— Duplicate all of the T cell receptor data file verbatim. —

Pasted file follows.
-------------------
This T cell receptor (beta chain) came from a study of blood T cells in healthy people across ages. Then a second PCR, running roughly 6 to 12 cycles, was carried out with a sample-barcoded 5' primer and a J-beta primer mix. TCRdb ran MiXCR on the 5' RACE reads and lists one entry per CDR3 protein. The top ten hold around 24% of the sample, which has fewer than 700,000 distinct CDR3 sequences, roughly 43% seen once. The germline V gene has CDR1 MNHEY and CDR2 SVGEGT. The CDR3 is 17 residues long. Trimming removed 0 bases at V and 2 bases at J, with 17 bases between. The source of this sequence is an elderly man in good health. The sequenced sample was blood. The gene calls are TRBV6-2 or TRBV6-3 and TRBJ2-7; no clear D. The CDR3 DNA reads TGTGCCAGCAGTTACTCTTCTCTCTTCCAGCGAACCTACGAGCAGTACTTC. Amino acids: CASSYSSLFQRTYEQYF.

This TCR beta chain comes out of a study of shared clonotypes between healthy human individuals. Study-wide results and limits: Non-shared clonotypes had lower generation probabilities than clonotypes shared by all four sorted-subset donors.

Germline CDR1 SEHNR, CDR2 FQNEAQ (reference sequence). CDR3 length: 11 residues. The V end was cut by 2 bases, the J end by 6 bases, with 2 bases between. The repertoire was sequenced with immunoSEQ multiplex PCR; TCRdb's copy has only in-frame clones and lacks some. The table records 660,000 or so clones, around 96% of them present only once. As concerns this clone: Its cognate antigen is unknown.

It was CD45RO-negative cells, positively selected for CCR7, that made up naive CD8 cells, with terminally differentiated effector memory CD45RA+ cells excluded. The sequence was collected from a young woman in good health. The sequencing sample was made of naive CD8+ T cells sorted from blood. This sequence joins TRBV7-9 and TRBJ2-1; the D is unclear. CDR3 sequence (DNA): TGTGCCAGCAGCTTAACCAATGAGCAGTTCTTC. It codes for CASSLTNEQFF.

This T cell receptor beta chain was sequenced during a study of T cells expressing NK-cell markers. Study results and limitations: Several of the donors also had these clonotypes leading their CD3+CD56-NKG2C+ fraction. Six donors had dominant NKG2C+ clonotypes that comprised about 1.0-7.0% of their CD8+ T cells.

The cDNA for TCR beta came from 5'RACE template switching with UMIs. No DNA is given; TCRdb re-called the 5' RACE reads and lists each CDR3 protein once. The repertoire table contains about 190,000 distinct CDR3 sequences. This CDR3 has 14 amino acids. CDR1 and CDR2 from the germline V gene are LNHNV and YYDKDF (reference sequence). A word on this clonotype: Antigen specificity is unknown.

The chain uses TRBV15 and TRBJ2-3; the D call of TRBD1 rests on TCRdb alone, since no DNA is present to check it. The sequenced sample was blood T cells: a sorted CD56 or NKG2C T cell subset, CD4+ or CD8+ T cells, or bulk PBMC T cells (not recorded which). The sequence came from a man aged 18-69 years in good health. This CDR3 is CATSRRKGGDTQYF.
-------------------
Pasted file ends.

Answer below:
This T cell receptor (beta chain) came from a study of blood T cells in healthy people across ages. Then a second PCR, running roughly 6 to 12 cycles, was carried out with a sample-barcoded 5' primer and a J-beta primer mix. TCRdb ran MiXCR on the 5' RACE reads and lists one entry per CDR3 protein. The top ten hold around 24% of the sample, which has fewer than 700,000 distinct CDR3 sequences, roughly 43% seen once. The germline V gene has CDR1 MNHEY and CDR2 SVGEGT. The CDR3 is 17 residues long. Trimming removed 0 bases at V and 2 bases at J, with 17 bases between. The source of this sequence is an elderly man in good health. The sequenced sample was blood. The gene calls are TRBV6-2 or TRBV6-3 and TRBJ2-7; no clear D. The CDR3 DNA reads TGTGCCAGCAGTTACTCTTCTCTCTTCCAGCGAACCTACGAGCAGTACTTC. Amino acids: CASSYSSLFQRTYEQYF.

This TCR beta chain comes out of a study of shared clonotypes between healthy human individuals. Study-wide results and limits: Non-shared clonotypes had lower generation probabilities than clonotypes shared by all four sorted-subset donors.

Germline CDR1 SEHNR, CDR2 FQNEAQ (reference sequence). CDR3 length: 11 residues. The V end was cut by 2 bases, the J end by 6 bases, with 2 bases between. The repertoire was sequenced with immunoSEQ multiplex PCR; TCRdb's copy has only in-frame clones and lacks some. The table records 660,000 or so clones, around 96% of them present only once. As concerns this clone: Its cognate antigen is unknown.

It was CD45RO-negative cells, positively selected for CCR7, that made up naive CD8 cells, with terminally differentiated effector memory CD45RA+ cells excluded. The sequence was collected from a young woman in good health. The sequencing sample was made of naive CD8+ T cells sorted from blood. This sequence joins TRBV7-9 and TRBJ2-1; the D is unclear. CDR3 sequence (DNA): TGTGCCAGCAGCTTAACCAATGAGCAGTTCTTC. It codes for CASSLTNEQFF.

This T cell receptor beta chain was sequenced during a study of T cells expressing NK-cell markers. Study results and limitations: Several of the donors also had these clonotypes leading their CD3+CD56-NKG2C+ fraction. Six donors had dominant NKG2C+ clonotypes that comprised about 1.0-7.0% of their CD8+ T cells.

The cDNA for TCR beta came from 5'RACE template switching with UMIs. No DNA is given; TCRdb re-called the 5' RACE reads and lists each CDR3 protein once. The repertoire table contains about 190,000 distinct CDR3 sequences. This CDR3 has 14 amino acids. CDR1 and CDR2 from the germline V gene are LNHNV and YYDKDF (reference sequence). A word on this clonotype: Antigen specificity is unknown.

The chain uses TRBV15 and TRBJ2-3; the D call of TRBD1 rests on TCRdb alone, since no DNA is present to check it. The sequenced sample was blood T cells: a sorted CD56 or NKG2C T cell subset, CD4+ or CD8+ T cells, or bulk PBMC T cells (not recorded which). The sequence came from a man aged 18-69 years in good health. This CDR3 is CATSRRKGGDTQYF.